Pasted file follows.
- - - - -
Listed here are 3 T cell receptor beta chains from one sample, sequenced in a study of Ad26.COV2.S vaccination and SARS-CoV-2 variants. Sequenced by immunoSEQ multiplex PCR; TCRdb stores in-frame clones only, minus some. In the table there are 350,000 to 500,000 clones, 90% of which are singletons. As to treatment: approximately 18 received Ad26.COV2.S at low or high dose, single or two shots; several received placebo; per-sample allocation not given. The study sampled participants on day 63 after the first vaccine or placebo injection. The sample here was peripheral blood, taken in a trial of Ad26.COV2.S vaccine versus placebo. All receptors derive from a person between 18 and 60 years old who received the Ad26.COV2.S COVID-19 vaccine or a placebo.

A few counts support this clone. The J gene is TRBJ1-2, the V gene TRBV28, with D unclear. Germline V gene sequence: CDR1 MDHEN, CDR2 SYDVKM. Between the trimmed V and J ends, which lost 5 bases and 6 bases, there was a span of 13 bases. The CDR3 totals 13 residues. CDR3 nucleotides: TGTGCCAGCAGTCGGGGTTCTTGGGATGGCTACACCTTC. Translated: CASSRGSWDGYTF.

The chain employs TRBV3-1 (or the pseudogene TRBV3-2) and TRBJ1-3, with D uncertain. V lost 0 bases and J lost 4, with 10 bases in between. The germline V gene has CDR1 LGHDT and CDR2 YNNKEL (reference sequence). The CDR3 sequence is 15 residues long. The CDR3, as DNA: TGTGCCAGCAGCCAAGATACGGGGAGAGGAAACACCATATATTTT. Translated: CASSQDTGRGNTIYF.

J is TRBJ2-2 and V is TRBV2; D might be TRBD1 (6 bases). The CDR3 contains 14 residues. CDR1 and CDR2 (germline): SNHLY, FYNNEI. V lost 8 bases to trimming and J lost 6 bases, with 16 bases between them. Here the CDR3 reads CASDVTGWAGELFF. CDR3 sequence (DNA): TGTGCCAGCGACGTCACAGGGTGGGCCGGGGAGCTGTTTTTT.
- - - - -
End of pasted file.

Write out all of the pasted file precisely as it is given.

Listed here are 3 T cell receptor beta chains from one sample, sequenced in a study of Ad26.COV2.S vaccination and SARS-CoV-2 variants. Sequenced by immunoSEQ multiplex PCR; TCRdb stores in-frame clones only, minus some. In the table there are 350,000 to 500,000 clones, 90% of which are singletons. As to treatment: approximately 18 received Ad26.COV2.S at low or high dose, single or two shots; several received placebo; per-sample allocation not given. The study sampled participants on day 63 after the first vaccine or placebo injection. The sample here was peripheral blood, taken in a trial of Ad26.COV2.S vaccine versus placebo. All receptors derive from a person between 18 and 60 years old who received the Ad26.COV2.S COVID-19 vaccine or a placebo.

A few counts support this clone. The J gene is TRBJ1-2, the V gene TRBV28, with D unclear. Germline V gene sequence: CDR1 MDHEN, CDR2 SYDVKM. Between the trimmed V and J ends, which lost 5 bases and 6 bases, there was a span of 13 bases. The CDR3 totals 13 residues. CDR3 nucleotides: TGTGCCAGCAGTCGGGGTTCTTGGGATGGCTACACCTTC. Translated: CASSRGSWDGYTF.

The chain employs TRBV3-1 (or the pseudogene TRBV3-2) and TRBJ1-3, with D uncertain. V lost 0 bases and J lost 4, with 10 bases in between. The germline V gene has CDR1 LGHDT and CDR2 YNNKEL (reference sequence). The CDR3 sequence is 15 residues long. The CDR3, as DNA: TGTGCCAGCAGCCAAGATACGGGGAGAGGAAACACCATATATTTT. Translated: CASSQDTGRGNTIYF.

J is TRBJ2-2 and V is TRBV2; D might be TRBD1 (6 bases). The CDR3 contains 14 residues. CDR1 and CDR2 (germline): SNHLY, FYNNEI. V lost 8 bases to trimming and J lost 6 bases, with 16 bases between them. Here the CDR3 reads CASDVTGWAGELFF. CDR3 sequence (DNA): TGTGCCAGCGACGTCACAGGGTGGGCCGGGGAGCTGTTTTTT.